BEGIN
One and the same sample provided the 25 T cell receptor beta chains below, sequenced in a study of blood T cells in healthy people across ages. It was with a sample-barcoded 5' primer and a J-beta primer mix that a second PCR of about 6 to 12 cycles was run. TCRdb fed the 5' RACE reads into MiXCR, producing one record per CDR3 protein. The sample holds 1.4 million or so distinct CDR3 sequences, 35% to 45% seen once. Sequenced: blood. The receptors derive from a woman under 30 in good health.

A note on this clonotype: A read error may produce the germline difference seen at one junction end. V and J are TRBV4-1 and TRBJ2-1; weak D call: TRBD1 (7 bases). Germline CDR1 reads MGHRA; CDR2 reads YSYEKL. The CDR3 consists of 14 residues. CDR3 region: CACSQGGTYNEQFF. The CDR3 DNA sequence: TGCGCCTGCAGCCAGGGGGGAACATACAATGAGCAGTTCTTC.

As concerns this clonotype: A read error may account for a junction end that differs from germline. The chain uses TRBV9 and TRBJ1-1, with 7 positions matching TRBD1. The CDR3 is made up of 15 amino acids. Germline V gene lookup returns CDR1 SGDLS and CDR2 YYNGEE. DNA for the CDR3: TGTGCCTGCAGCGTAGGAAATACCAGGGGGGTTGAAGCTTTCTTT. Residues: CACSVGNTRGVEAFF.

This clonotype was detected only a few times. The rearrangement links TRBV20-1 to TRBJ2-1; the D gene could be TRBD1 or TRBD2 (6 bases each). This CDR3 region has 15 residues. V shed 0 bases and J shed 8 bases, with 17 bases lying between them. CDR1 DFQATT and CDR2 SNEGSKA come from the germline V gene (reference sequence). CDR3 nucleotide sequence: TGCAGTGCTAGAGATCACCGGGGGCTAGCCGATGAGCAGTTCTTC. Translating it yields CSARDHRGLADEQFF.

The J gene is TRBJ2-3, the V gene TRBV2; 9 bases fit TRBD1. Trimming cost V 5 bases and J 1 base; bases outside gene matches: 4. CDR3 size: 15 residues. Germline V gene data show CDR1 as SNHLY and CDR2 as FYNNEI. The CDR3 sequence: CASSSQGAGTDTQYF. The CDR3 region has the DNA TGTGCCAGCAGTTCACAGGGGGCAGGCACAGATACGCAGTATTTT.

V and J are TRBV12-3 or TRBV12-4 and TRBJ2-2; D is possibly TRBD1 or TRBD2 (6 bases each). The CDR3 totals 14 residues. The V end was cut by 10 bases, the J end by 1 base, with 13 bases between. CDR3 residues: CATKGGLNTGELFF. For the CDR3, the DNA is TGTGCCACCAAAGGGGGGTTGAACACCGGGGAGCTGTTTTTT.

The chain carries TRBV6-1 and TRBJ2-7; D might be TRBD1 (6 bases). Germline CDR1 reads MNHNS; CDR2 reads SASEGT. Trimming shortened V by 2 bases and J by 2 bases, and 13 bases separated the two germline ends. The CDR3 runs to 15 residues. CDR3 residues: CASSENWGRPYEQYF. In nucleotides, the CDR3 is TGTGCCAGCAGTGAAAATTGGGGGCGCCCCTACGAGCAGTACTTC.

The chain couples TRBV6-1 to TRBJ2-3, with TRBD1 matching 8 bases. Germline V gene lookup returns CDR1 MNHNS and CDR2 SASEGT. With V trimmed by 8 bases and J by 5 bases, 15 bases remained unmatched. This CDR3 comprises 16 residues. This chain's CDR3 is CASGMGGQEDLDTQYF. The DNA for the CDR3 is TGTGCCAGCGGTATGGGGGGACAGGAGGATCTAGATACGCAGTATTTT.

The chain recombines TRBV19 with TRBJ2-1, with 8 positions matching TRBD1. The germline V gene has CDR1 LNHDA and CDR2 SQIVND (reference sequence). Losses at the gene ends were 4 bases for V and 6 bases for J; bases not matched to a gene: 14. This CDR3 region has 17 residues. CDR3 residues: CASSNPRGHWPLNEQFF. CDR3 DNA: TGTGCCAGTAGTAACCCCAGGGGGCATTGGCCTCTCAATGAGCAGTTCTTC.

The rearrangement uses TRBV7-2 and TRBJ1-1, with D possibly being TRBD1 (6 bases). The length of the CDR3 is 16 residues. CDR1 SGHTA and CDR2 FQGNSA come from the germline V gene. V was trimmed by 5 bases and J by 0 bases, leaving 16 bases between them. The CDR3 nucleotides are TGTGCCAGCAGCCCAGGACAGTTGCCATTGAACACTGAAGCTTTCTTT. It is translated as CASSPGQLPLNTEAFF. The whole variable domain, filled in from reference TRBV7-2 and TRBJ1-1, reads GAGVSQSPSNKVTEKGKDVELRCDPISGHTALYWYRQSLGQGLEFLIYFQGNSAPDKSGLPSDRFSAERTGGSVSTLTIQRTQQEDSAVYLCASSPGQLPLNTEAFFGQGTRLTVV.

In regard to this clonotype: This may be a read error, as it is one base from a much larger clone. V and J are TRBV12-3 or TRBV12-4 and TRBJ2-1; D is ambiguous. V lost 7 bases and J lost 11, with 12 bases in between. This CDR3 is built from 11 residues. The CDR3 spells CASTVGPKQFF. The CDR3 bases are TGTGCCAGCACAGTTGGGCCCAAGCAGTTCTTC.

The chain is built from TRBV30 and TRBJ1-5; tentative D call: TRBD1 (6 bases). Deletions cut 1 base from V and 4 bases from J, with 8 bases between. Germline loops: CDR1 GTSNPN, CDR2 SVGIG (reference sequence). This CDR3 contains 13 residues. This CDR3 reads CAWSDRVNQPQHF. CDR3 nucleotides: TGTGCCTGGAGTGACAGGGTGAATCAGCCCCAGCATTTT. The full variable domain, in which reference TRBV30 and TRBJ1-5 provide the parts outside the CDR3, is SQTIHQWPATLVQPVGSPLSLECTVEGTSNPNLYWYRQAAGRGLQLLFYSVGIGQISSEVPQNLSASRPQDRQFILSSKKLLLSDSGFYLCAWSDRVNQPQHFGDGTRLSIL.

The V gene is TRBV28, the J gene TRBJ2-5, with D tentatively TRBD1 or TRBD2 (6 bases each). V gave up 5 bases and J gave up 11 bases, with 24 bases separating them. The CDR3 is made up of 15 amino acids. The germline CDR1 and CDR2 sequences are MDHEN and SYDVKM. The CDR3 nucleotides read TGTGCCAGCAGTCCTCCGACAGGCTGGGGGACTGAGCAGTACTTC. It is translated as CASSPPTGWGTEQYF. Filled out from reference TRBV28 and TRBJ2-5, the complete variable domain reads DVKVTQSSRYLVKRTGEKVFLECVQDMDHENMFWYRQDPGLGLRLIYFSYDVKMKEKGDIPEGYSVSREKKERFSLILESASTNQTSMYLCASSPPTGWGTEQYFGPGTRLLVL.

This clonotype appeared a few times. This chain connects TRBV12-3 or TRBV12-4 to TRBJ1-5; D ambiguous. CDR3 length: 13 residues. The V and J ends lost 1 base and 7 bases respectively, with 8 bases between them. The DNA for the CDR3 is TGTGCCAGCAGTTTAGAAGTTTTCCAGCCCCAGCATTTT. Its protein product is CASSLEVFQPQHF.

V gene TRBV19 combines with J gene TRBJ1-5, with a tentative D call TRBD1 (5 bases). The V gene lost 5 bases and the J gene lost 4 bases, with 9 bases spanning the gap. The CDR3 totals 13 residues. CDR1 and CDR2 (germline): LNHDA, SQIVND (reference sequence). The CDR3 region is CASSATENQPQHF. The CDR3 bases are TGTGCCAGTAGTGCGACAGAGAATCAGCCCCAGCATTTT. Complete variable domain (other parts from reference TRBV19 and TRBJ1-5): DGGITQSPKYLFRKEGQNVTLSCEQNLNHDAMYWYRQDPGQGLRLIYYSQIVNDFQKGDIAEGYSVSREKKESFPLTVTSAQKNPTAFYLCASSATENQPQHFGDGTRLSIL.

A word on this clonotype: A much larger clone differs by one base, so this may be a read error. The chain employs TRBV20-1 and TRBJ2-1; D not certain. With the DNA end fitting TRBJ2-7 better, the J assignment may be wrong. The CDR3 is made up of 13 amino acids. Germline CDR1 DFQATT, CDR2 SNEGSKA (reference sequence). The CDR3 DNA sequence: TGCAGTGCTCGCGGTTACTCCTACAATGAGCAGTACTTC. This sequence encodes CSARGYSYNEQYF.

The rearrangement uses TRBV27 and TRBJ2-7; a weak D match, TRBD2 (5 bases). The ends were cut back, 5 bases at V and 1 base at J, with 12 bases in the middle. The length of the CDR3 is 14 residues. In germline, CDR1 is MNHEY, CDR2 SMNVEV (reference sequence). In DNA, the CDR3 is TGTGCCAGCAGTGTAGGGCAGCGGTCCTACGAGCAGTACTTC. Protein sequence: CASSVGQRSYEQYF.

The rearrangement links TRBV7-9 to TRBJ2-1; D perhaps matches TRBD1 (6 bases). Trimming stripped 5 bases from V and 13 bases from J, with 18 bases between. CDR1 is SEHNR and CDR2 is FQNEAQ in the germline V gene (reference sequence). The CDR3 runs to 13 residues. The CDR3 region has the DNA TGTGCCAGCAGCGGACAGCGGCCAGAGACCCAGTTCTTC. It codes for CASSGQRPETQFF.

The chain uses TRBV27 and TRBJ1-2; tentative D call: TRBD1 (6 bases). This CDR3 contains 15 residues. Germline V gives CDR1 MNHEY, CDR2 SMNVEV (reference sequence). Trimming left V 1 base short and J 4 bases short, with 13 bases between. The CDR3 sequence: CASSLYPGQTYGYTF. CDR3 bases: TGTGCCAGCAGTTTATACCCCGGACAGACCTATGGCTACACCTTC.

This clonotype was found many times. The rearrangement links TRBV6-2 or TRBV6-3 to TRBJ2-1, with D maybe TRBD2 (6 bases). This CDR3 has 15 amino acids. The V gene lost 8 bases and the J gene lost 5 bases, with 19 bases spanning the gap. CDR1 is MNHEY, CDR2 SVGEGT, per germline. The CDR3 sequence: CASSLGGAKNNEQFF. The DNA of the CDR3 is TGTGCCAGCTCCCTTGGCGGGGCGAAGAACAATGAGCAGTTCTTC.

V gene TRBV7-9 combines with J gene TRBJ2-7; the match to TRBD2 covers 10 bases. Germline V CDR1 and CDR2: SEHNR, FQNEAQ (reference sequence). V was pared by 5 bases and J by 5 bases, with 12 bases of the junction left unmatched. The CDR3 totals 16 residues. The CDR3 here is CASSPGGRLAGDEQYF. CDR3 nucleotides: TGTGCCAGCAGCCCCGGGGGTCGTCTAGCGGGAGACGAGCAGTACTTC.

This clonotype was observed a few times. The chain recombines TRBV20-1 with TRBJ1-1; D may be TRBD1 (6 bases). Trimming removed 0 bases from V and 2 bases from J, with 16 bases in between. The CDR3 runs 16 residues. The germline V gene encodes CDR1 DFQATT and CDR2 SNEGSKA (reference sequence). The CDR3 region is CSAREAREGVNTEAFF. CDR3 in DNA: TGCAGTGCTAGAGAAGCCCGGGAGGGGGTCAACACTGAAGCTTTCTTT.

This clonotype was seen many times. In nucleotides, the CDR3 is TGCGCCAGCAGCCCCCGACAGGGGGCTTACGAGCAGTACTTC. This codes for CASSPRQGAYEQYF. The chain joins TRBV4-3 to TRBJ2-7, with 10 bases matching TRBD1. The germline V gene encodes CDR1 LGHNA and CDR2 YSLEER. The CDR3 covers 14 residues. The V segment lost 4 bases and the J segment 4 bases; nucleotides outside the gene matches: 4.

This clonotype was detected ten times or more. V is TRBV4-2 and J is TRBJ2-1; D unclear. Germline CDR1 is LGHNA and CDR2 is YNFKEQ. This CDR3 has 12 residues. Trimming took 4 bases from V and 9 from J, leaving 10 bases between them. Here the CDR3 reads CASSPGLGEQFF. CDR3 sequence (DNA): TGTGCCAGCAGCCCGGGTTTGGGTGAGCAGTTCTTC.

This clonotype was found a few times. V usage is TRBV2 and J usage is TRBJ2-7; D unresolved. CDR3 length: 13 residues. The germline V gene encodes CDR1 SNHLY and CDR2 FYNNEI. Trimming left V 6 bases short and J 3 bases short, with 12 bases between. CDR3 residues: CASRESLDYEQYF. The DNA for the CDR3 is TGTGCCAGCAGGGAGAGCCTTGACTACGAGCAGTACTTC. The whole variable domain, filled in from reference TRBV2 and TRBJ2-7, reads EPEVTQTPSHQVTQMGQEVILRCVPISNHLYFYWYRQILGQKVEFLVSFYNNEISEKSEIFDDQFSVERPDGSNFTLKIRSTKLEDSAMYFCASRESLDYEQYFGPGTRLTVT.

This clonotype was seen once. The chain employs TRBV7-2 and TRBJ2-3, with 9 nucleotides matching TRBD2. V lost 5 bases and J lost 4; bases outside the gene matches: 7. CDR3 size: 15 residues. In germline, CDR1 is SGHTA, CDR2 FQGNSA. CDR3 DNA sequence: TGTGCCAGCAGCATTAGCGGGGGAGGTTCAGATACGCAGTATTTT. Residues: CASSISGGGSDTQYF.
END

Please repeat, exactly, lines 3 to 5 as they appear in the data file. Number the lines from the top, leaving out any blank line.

As concerns this clonotype: A read error may account for a junction end that differs from germline. The chain uses TRBV9 and TRBJ1-1, with 7 positions matching TRBD1. The CDR3 is made up of 15 amino acids. Germline V gene lookup returns CDR1 SGDLS and CDR2 YYNGEE. DNA for the CDR3: TGTGCCTGCAGCGTAGGAAATACCAGGGGGGTTGAAGCTTTCTTT. Residues: CACSVGNTRGVEAFF.

This clonotype was detected only a few times. The rearrangement links TRBV20-1 to TRBJ2-1; the D gene could be TRBD1 or TRBD2 (6 bases each). This CDR3 region has 15 residues. V shed 0 bases and J shed 8 bases, with 17 bases lying between them. CDR1 DFQATT and CDR2 SNEGSKA come from the germline V gene (reference sequence). CDR3 nucleotide sequence: TGCAGTGCTAGAGATCACCGGGGGCTAGCCGATGAGCAGTTCTTC. Translating it yields CSARDHRGLADEQFF.

The J gene is TRBJ2-3, the V gene TRBV2; 9 bases fit TRBD1. Trimming cost V 5 bases and J 1 base; bases outside gene matches: 4. CDR3 size: 15 residues. Germline V gene data show CDR1 as SNHLY and CDR2 as FYNNEI. The CDR3 sequence: CASSSQGAGTDTQYF. The CDR3 region has the DNA TGTGCCAGCAGTTCACAGGGGGCAGGCACAGATACGCAGTATTTT.